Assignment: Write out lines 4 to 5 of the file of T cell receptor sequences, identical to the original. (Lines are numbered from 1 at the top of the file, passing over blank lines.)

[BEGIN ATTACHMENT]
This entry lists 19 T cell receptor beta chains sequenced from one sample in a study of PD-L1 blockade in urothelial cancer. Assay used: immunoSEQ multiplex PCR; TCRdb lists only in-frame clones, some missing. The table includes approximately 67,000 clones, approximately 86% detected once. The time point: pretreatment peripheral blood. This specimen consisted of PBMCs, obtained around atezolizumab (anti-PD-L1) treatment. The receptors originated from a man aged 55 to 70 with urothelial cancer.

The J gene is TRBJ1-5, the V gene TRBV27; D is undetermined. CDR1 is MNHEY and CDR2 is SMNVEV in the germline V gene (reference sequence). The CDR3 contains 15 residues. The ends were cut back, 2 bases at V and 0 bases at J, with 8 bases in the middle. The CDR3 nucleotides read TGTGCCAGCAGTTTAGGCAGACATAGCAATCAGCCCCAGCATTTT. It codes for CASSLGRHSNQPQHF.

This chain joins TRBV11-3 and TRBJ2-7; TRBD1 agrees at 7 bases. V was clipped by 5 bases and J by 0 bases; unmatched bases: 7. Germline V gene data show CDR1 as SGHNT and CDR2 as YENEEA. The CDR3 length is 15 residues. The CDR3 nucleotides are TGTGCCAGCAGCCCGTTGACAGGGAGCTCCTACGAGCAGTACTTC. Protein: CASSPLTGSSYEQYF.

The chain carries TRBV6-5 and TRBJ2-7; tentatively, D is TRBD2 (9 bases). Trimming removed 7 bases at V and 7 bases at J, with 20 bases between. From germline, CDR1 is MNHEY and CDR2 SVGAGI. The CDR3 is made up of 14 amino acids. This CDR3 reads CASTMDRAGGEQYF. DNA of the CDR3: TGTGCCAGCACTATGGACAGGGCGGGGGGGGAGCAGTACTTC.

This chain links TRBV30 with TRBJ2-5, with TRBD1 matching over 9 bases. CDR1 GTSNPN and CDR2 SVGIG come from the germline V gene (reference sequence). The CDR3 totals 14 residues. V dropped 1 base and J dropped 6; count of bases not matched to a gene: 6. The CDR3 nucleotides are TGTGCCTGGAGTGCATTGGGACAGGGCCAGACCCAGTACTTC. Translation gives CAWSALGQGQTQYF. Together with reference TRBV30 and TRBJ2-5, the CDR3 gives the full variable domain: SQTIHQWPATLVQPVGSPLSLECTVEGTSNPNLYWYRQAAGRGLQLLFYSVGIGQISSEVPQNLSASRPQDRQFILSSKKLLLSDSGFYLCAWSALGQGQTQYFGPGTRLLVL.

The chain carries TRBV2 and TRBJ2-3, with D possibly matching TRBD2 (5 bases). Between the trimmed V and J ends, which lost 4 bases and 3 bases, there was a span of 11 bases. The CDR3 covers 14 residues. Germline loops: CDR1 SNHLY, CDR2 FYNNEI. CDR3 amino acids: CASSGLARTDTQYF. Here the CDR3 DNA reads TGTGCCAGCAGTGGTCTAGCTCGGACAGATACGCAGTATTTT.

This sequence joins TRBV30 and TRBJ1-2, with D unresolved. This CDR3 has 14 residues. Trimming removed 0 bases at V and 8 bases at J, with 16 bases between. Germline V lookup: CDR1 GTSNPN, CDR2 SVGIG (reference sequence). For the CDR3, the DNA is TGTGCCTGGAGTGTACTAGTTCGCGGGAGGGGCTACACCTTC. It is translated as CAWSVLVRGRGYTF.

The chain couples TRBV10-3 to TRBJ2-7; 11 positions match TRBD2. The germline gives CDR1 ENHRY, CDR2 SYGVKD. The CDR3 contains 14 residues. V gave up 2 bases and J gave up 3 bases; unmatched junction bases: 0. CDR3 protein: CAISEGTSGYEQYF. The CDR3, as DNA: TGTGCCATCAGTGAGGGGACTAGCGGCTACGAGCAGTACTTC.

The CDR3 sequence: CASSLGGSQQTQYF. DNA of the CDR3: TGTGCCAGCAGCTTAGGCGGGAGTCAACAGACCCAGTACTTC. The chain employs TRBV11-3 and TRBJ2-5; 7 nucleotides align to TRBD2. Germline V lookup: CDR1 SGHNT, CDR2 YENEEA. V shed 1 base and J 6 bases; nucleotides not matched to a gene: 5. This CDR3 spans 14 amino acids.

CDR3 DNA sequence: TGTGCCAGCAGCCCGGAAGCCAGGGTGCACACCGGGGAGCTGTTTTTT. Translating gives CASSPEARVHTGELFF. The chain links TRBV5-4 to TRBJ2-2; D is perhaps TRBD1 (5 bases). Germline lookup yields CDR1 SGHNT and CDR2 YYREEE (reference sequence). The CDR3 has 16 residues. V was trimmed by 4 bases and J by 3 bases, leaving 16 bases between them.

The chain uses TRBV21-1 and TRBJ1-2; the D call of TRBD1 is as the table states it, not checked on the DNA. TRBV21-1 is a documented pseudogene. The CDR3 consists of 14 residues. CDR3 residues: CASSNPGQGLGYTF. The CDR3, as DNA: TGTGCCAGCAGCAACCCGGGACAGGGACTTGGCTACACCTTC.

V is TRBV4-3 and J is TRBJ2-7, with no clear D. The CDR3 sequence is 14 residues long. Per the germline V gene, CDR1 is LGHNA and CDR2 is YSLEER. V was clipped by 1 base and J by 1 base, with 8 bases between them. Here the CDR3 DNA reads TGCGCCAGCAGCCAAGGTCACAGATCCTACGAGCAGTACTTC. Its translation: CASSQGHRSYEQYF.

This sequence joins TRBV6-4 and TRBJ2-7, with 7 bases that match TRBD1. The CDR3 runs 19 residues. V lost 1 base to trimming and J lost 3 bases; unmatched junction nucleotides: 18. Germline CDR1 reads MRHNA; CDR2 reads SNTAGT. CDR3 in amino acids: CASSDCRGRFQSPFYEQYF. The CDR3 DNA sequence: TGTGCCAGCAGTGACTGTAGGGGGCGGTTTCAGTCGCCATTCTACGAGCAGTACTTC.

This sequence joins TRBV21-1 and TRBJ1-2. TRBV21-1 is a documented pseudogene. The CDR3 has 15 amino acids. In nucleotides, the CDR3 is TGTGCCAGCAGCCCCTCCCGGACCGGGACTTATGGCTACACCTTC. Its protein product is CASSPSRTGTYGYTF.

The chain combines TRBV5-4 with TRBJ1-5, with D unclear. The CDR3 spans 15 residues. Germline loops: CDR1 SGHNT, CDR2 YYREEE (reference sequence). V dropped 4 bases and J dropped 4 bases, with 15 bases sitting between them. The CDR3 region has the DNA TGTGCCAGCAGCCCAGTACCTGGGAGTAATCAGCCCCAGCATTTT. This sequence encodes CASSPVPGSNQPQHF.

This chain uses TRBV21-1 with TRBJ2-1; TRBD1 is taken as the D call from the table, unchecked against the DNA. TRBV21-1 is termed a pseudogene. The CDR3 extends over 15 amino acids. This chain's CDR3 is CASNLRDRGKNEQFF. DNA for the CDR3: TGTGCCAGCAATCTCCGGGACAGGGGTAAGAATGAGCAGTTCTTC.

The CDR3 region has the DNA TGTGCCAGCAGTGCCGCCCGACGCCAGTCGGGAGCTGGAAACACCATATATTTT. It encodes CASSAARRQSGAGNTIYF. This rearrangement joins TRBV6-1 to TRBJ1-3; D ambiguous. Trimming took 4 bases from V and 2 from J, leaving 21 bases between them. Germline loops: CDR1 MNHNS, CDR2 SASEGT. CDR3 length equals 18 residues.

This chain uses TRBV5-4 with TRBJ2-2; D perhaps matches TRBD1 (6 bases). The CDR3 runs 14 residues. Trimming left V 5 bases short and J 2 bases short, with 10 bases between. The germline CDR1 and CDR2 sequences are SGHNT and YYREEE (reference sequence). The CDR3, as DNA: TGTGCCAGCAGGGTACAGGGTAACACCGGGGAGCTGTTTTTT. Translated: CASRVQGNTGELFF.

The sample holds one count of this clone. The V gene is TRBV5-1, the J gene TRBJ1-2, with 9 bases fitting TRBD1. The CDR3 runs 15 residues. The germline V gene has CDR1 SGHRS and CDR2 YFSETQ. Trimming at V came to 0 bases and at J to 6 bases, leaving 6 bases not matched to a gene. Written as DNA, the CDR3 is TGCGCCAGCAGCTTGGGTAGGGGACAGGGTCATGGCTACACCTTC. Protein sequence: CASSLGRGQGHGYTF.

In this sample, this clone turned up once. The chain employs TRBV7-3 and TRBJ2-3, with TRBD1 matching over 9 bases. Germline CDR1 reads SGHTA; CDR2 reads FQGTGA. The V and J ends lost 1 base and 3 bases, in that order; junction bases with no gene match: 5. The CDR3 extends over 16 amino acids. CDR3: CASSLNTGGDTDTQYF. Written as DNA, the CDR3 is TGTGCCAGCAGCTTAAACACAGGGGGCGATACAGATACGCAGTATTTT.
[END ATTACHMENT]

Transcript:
The chain carries TRBV6-5 and TRBJ2-7; tentatively, D is TRBD2 (9 bases). Trimming removed 7 bases at V and 7 bases at J, with 20 bases between. From germline, CDR1 is MNHEY and CDR2 SVGAGI. The CDR3 is made up of 14 amino acids. This CDR3 reads CASTMDRAGGEQYF. DNA of the CDR3: TGTGCCAGCACTATGGACAGGGCGGGGGGGGAGCAGTACTTC.

This chain links TRBV30 with TRBJ2-5, with TRBD1 matching over 9 bases. CDR1 GTSNPN and CDR2 SVGIG come from the germline V gene (reference sequence). The CDR3 totals 14 residues. V dropped 1 base and J dropped 6; count of bases not matched to a gene: 6. The CDR3 nucleotides are TGTGCCTGGAGTGCATTGGGACAGGGCCAGACCCAGTACTTC. Translation gives CAWSALGQGQTQYF. Together with reference TRBV30 and TRBJ2-5, the CDR3 gives the full variable domain: SQTIHQWPATLVQPVGSPLSLECTVEGTSNPNLYWYRQAAGRGLQLLFYSVGIGQISSEVPQNLSASRPQDRQFILSSKKLLLSDSGFYLCAWSALGQGQTQYFGPGTRLLVL.